Climate Policy Dashboard - Tracking progress to deliver net zero


Power Sector


Progress Ranking and Key Recommendations | Sector Summary | Recent Policy Developments | Further detail: CCC policy recommendations

Power sector progress ranking - Good

Progress ranking and key recommendations

Progress Ranking: Good (6/10)

Key actions on the road to world-leading policy

  • The Government released the Energy White Paper in December 2020, which provided detail on the Government's strategy for power sector decarbonisation. The Government has also committed to holding the next contract-for-difference auction in late 2021, which will be open to onshore wind and solar.
  • Of nine recommendations that the CCC has made for the power sector, five have been met in full already, with one partially met, and three not met.
  1. The Government should commit to a phase-out of unabated gas generation by 2035, and provide a detailed pathway for this by the end of 2021, covering:

    1. Alternatives for unabated gas in dispatchable generation
    2. Right incentives to push unabated gas down the merit order
    3. Ensuring that all new-build gas by 2025 at the latest is CCS and/or hydrogen-ready.
  2. The Government should also set a carbon intensity target for the power sector for 2030 of ~50gCO2/kWh to provide long-term confidence around the pace of power sector decarbonisation

  3. In the next Contracts for Difference (CfD) auction in 2021, Government should ensure that advanced conversion technologies are moved to Pot 1 rather than Pot 2. This covers anaerobic digestion (above 5MW) and dedicated biomass CHPs.

Sector Summary

  • Power sector emissions in 2019 were 57MtCO2e, or 11% of the UK total (CCC Sixth Carbon Budget, 2020)
  • Emissions fell 13% from 2018-19 (CCC Sixth Carbon Budget, 2020)
  • Of the 3 power sector policy actions for 2019-20 given by the CCC, none were met in full, with two partially met and one not met at all.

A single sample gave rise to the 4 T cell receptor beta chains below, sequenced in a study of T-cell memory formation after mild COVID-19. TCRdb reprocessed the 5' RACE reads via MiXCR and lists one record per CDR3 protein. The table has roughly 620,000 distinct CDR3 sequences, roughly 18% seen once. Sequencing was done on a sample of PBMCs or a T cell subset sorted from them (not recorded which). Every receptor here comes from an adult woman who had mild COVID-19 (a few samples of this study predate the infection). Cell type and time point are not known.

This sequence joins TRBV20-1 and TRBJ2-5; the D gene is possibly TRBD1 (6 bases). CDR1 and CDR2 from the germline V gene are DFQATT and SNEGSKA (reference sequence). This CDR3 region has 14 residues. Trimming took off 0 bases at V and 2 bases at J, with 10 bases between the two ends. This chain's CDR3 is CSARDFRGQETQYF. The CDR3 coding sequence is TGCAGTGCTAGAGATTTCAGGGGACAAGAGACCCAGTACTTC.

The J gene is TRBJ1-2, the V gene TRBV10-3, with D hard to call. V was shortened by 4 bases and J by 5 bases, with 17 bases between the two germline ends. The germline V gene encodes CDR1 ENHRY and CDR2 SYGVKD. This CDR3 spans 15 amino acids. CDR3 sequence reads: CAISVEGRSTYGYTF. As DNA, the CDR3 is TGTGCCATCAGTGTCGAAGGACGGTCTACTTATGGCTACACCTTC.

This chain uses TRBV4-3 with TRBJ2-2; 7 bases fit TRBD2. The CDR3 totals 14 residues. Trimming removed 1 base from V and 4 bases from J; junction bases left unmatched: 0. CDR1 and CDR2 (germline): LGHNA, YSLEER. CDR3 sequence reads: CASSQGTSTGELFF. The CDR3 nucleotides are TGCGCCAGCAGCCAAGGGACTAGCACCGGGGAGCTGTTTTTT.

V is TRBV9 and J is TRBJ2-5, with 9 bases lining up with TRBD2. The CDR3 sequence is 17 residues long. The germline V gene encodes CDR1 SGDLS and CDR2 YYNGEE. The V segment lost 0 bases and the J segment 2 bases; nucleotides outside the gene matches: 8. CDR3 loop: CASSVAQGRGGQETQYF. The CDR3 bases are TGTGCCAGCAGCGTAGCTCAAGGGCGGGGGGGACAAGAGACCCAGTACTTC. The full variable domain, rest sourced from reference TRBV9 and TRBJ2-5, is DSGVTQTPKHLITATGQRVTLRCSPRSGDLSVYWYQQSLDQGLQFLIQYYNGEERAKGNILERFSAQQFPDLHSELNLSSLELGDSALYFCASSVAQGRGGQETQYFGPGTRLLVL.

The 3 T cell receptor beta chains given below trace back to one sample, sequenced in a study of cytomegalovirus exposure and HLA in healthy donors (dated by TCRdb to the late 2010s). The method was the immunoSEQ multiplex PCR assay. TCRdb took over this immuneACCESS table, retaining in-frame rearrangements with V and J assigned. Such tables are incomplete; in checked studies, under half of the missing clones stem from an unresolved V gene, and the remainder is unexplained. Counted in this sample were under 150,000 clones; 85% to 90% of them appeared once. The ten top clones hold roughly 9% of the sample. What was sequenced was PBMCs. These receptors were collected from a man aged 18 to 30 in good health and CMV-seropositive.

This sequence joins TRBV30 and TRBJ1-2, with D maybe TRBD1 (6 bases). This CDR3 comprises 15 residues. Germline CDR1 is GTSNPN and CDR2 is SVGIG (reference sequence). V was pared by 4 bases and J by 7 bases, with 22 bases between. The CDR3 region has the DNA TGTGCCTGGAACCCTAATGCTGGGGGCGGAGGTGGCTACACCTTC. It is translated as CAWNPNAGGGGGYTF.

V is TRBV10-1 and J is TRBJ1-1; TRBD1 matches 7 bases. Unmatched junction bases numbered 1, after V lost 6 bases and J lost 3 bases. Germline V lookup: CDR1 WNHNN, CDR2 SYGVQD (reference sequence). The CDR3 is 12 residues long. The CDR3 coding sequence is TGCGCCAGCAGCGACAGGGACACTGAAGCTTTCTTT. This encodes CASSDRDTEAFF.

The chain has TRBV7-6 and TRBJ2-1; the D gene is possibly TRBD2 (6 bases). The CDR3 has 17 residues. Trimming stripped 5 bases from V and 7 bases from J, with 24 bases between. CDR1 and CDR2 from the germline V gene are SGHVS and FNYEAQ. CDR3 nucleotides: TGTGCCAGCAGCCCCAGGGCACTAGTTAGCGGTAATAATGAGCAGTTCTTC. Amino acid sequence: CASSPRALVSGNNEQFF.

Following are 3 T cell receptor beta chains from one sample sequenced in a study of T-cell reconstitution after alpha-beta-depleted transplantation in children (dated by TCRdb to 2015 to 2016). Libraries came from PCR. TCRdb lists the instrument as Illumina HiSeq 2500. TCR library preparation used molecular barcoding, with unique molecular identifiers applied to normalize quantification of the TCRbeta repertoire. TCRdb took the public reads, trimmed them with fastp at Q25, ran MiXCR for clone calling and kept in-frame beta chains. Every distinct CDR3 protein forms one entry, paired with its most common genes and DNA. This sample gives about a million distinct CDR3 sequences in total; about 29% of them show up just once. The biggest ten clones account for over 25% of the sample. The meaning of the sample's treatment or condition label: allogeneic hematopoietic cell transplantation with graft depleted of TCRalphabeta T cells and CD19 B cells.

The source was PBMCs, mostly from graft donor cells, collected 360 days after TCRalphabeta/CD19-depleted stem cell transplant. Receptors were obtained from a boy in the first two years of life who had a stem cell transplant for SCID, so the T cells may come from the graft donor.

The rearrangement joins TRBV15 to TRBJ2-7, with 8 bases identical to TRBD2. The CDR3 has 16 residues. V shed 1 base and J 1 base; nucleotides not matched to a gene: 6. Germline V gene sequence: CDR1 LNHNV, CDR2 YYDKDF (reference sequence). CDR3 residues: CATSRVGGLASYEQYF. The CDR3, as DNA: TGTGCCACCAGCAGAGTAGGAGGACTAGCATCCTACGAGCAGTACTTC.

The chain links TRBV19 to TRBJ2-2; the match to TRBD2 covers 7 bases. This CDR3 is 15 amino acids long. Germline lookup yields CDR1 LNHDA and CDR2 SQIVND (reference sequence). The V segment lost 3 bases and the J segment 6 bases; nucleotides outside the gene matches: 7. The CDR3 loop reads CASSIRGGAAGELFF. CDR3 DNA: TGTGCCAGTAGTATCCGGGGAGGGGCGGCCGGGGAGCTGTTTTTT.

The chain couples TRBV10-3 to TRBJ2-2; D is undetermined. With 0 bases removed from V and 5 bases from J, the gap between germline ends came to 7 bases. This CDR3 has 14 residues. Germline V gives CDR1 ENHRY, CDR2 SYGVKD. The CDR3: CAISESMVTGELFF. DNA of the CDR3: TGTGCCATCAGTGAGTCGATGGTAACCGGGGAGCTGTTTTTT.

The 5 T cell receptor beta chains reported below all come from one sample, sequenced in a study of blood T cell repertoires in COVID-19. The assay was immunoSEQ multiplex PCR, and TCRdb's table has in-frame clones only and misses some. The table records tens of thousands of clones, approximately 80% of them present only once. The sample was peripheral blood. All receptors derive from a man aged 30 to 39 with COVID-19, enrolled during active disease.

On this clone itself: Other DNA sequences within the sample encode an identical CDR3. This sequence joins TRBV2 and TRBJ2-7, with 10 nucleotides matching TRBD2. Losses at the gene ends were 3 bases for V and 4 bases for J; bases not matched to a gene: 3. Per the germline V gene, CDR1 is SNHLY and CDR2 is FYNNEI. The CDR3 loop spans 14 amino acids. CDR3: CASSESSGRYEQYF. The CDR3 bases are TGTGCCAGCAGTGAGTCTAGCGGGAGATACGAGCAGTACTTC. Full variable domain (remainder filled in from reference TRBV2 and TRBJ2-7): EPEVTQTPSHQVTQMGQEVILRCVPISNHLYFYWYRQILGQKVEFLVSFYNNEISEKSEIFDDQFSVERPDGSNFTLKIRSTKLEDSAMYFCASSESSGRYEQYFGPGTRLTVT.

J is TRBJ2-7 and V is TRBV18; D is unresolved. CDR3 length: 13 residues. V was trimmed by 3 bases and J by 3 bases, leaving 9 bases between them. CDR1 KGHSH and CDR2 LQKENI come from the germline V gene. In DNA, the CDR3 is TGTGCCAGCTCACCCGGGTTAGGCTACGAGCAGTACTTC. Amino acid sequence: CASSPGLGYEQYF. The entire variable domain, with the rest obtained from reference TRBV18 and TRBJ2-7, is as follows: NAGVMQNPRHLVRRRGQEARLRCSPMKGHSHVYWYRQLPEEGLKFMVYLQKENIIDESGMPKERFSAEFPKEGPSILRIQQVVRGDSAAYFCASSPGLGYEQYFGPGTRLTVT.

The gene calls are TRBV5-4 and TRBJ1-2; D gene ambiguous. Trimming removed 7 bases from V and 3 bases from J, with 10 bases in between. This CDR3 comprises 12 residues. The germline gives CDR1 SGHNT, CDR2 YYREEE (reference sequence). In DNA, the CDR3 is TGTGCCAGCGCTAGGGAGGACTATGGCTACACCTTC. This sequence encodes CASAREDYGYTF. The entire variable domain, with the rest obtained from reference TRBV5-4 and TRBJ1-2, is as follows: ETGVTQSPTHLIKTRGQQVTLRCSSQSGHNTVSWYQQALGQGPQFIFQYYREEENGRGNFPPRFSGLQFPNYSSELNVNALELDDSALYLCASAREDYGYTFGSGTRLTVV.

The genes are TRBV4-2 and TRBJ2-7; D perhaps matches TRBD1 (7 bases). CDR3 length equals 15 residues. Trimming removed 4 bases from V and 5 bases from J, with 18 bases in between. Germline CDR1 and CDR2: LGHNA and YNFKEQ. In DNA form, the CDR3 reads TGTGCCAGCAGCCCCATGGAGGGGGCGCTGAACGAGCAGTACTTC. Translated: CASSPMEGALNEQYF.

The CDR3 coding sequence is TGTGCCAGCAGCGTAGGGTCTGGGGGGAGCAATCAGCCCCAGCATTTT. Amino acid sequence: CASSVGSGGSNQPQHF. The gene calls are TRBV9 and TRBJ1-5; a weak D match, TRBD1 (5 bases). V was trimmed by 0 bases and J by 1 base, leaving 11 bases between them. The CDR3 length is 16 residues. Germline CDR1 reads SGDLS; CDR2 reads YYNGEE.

The power sector represented 11% of UK Emissions in 2019
Power sector share of territorial emissions, 2019
Source: Climate Change Committee - Sixth Carbon Budget (2020)

Recent Policy Developments

  • The power sector has seen the fastest emission reductions of all UK sectors, driven by coherent and consistent policy that has driven innovation and reduced fossil fuel usage. The key policies that have driven success over the last decade have included long-term contracts for renewable electricity via the contracts for difference projects, carbon pricing via the EU-ETS and UK Carbon Price Support, clear phase-out dates for coal generation, energy efficiency policies to reduce demand, and the creation of a capacity market to ensure sufficient security of supply.
  • Ofgem announced that network operators will have to demonstrate how their business models are compatible with Net-Zero
  • In March 2020, the Government announced that onshore wind and solar PV would be able to access the next round of Contracts for Difference (CfD) auctions, reversing a four-year ban on their inclusion.
  • In December 2020, the UK's Energy White Paper was published. In this, the Government committed to:
    • Installing 40GW of offshore wind by 2030, including 1GW of offshore floating wind
    • Holding the next Contracts for Difference auction in late 2021.